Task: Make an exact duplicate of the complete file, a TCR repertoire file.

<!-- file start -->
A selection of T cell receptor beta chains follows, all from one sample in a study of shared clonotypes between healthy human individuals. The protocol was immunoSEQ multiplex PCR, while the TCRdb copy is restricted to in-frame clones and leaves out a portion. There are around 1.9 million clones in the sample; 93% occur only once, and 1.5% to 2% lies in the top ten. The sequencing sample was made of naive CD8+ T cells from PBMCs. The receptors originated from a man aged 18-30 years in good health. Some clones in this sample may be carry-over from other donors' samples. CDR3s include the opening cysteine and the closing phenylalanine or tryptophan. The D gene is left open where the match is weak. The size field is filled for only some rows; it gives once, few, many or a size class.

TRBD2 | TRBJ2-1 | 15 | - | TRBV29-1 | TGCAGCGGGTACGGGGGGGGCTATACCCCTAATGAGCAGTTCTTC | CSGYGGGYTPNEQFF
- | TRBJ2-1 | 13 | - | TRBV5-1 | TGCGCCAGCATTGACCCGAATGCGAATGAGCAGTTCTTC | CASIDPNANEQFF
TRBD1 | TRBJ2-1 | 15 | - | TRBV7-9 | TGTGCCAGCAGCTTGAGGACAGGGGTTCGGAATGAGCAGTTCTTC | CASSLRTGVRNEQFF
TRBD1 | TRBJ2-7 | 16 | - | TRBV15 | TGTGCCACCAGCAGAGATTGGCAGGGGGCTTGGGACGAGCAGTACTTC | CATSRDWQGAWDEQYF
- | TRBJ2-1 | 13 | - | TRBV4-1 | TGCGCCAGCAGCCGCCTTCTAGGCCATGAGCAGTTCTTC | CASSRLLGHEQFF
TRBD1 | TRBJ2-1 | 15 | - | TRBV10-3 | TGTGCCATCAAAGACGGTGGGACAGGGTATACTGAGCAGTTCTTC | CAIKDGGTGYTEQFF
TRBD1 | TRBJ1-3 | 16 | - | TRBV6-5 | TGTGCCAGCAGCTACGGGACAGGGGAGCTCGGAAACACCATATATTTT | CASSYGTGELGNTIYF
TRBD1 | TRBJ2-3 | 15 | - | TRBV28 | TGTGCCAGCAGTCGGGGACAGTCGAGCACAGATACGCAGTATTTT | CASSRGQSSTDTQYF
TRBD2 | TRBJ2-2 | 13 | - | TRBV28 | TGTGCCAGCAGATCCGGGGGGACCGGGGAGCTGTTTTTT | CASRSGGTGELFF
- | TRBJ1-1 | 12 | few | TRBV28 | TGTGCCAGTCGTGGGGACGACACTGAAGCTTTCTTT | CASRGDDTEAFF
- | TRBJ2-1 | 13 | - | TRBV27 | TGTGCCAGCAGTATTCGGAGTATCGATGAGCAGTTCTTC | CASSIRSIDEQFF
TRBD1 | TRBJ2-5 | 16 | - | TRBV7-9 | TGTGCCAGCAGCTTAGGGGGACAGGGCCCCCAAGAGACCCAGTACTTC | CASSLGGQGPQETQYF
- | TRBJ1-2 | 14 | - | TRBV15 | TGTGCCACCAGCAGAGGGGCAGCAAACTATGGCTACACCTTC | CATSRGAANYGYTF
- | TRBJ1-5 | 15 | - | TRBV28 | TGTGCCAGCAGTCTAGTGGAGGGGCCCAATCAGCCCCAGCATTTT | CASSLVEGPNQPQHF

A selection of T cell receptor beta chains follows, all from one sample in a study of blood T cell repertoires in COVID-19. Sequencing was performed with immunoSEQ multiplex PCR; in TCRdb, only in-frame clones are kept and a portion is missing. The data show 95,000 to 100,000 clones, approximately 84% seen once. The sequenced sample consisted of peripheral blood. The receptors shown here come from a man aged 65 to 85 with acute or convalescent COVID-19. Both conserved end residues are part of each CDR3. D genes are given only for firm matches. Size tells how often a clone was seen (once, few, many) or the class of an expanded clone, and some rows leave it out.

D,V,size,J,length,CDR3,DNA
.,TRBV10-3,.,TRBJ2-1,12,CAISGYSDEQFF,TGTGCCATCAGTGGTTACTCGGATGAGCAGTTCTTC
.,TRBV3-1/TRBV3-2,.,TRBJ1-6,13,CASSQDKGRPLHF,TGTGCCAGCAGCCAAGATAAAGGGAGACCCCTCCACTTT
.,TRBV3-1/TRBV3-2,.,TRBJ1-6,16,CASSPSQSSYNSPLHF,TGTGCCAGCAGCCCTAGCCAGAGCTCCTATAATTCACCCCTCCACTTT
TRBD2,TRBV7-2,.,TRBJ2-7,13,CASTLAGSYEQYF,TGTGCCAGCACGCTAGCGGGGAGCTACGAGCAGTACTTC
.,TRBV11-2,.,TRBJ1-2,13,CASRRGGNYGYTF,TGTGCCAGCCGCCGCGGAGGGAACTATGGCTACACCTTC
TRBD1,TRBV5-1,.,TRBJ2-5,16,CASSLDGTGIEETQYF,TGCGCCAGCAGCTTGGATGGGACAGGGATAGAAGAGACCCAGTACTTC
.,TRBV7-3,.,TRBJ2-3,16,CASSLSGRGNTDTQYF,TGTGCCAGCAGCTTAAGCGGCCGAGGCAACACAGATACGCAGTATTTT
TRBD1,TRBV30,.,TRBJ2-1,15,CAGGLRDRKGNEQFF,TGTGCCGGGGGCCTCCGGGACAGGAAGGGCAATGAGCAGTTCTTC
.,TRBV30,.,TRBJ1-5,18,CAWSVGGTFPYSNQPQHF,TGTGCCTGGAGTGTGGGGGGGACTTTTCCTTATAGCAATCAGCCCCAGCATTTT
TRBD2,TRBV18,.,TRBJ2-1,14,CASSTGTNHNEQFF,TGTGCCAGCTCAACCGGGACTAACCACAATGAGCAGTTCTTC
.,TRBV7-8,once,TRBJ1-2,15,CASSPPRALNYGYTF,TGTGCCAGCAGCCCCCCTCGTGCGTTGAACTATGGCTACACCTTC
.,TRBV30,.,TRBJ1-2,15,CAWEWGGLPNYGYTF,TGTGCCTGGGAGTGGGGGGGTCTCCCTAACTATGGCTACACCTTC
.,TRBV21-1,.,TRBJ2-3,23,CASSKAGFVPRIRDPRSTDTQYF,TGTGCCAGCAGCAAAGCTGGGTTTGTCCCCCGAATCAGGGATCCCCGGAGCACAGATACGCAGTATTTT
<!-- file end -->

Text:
A selection of T cell receptor beta chains follows, all from one sample in a study of shared clonotypes between healthy human individuals. The protocol was immunoSEQ multiplex PCR, while the TCRdb copy is restricted to in-frame clones and leaves out a portion. There are around 1.9 million clones in the sample; 93% occur only once, and 1.5% to 2% lies in the top ten. The sequencing sample was made of naive CD8+ T cells from PBMCs. The receptors originated from a man aged 18-30 years in good health. Some clones in this sample may be carry-over from other donors' samples. CDR3s include the opening cysteine and the closing phenylalanine or tryptophan. The D gene is left open where the match is weak. The size field is filled for only some rows; it gives once, few, many or a size class.

TRBD2 | TRBJ2-1 | 15 | - | TRBV29-1 | TGCAGCGGGTACGGGGGGGGCTATACCCCTAATGAGCAGTTCTTC | CSGYGGGYTPNEQFF
- | TRBJ2-1 | 13 | - | TRBV5-1 | TGCGCCAGCATTGACCCGAATGCGAATGAGCAGTTCTTC | CASIDPNANEQFF
TRBD1 | TRBJ2-1 | 15 | - | TRBV7-9 | TGTGCCAGCAGCTTGAGGACAGGGGTTCGGAATGAGCAGTTCTTC | CASSLRTGVRNEQFF
TRBD1 | TRBJ2-7 | 16 | - | TRBV15 | TGTGCCACCAGCAGAGATTGGCAGGGGGCTTGGGACGAGCAGTACTTC | CATSRDWQGAWDEQYF
- | TRBJ2-1 | 13 | - | TRBV4-1 | TGCGCCAGCAGCCGCCTTCTAGGCCATGAGCAGTTCTTC | CASSRLLGHEQFF
TRBD1 | TRBJ2-1 | 15 | - | TRBV10-3 | TGTGCCATCAAAGACGGTGGGACAGGGTATACTGAGCAGTTCTTC | CAIKDGGTGYTEQFF
TRBD1 | TRBJ1-3 | 16 | - | TRBV6-5 | TGTGCCAGCAGCTACGGGACAGGGGAGCTCGGAAACACCATATATTTT | CASSYGTGELGNTIYF
TRBD1 | TRBJ2-3 | 15 | - | TRBV28 | TGTGCCAGCAGTCGGGGACAGTCGAGCACAGATACGCAGTATTTT | CASSRGQSSTDTQYF
TRBD2 | TRBJ2-2 | 13 | - | TRBV28 | TGTGCCAGCAGATCCGGGGGGACCGGGGAGCTGTTTTTT | CASRSGGTGELFF
- | TRBJ1-1 | 12 | few | TRBV28 | TGTGCCAGTCGTGGGGACGACACTGAAGCTTTCTTT | CASRGDDTEAFF
- | TRBJ2-1 | 13 | - | TRBV27 | TGTGCCAGCAGTATTCGGAGTATCGATGAGCAGTTCTTC | CASSIRSIDEQFF
TRBD1 | TRBJ2-5 | 16 | - | TRBV7-9 | TGTGCCAGCAGCTTAGGGGGACAGGGCCCCCAAGAGACCCAGTACTTC | CASSLGGQGPQETQYF
- | TRBJ1-2 | 14 | - | TRBV15 | TGTGCCACCAGCAGAGGGGCAGCAAACTATGGCTACACCTTC | CATSRGAANYGYTF
- | TRBJ1-5 | 15 | - | TRBV28 | TGTGCCAGCAGTCTAGTGGAGGGGCCCAATCAGCCCCAGCATTTT | CASSLVEGPNQPQHF

A selection of T cell receptor beta chains follows, all from one sample in a study of blood T cell repertoires in COVID-19. Sequencing was performed with immunoSEQ multiplex PCR; in TCRdb, only in-frame clones are kept and a portion is missing. The data show 95,000 to 100,000 clones, approximately 84% seen once. The sequenced sample consisted of peripheral blood. The receptors shown here come from a man aged 65 to 85 with acute or convalescent COVID-19. Both conserved end residues are part of each CDR3. D genes are given only for firm matches. Size tells how often a clone was seen (once, few, many) or the class of an expanded clone, and some rows leave it out.

D,V,size,J,length,CDR3,DNA
.,TRBV10-3,.,TRBJ2-1,12,CAISGYSDEQFF,TGTGCCATCAGTGGTTACTCGGATGAGCAGTTCTTC
.,TRBV3-1/TRBV3-2,.,TRBJ1-6,13,CASSQDKGRPLHF,TGTGCCAGCAGCCAAGATAAAGGGAGACCCCTCCACTTT
.,TRBV3-1/TRBV3-2,.,TRBJ1-6,16,CASSPSQSSYNSPLHF,TGTGCCAGCAGCCCTAGCCAGAGCTCCTATAATTCACCCCTCCACTTT
TRBD2,TRBV7-2,.,TRBJ2-7,13,CASTLAGSYEQYF,TGTGCCAGCACGCTAGCGGGGAGCTACGAGCAGTACTTC
.,TRBV11-2,.,TRBJ1-2,13,CASRRGGNYGYTF,TGTGCCAGCCGCCGCGGAGGGAACTATGGCTACACCTTC
TRBD1,TRBV5-1,.,TRBJ2-5,16,CASSLDGTGIEETQYF,TGCGCCAGCAGCTTGGATGGGACAGGGATAGAAGAGACCCAGTACTTC
.,TRBV7-3,.,TRBJ2-3,16,CASSLSGRGNTDTQYF,TGTGCCAGCAGCTTAAGCGGCCGAGGCAACACAGATACGCAGTATTTT
TRBD1,TRBV30,.,TRBJ2-1,15,CAGGLRDRKGNEQFF,TGTGCCGGGGGCCTCCGGGACAGGAAGGGCAATGAGCAGTTCTTC
.,TRBV30,.,TRBJ1-5,18,CAWSVGGTFPYSNQPQHF,TGTGCCTGGAGTGTGGGGGGGACTTTTCCTTATAGCAATCAGCCCCAGCATTTT
TRBD2,TRBV18,.,TRBJ2-1,14,CASSTGTNHNEQFF,TGTGCCAGCTCAACCGGGACTAACCACAATGAGCAGTTCTTC
.,TRBV7-8,once,TRBJ1-2,15,CASSPPRALNYGYTF,TGTGCCAGCAGCCCCCCTCGTGCGTTGAACTATGGCTACACCTTC
.,TRBV30,.,TRBJ1-2,15,CAWEWGGLPNYGYTF,TGTGCCTGGGAGTGGGGGGGTCTCCCTAACTATGGCTACACCTTC
.,TRBV21-1,.,TRBJ2-3,23,CASSKAGFVPRIRDPRSTDTQYF,TGTGCCAGCAGCAAAGCTGGGTTTGTCCCCCGAATCAGGGATCCCCGGAGCACAGATACGCAGTATTTT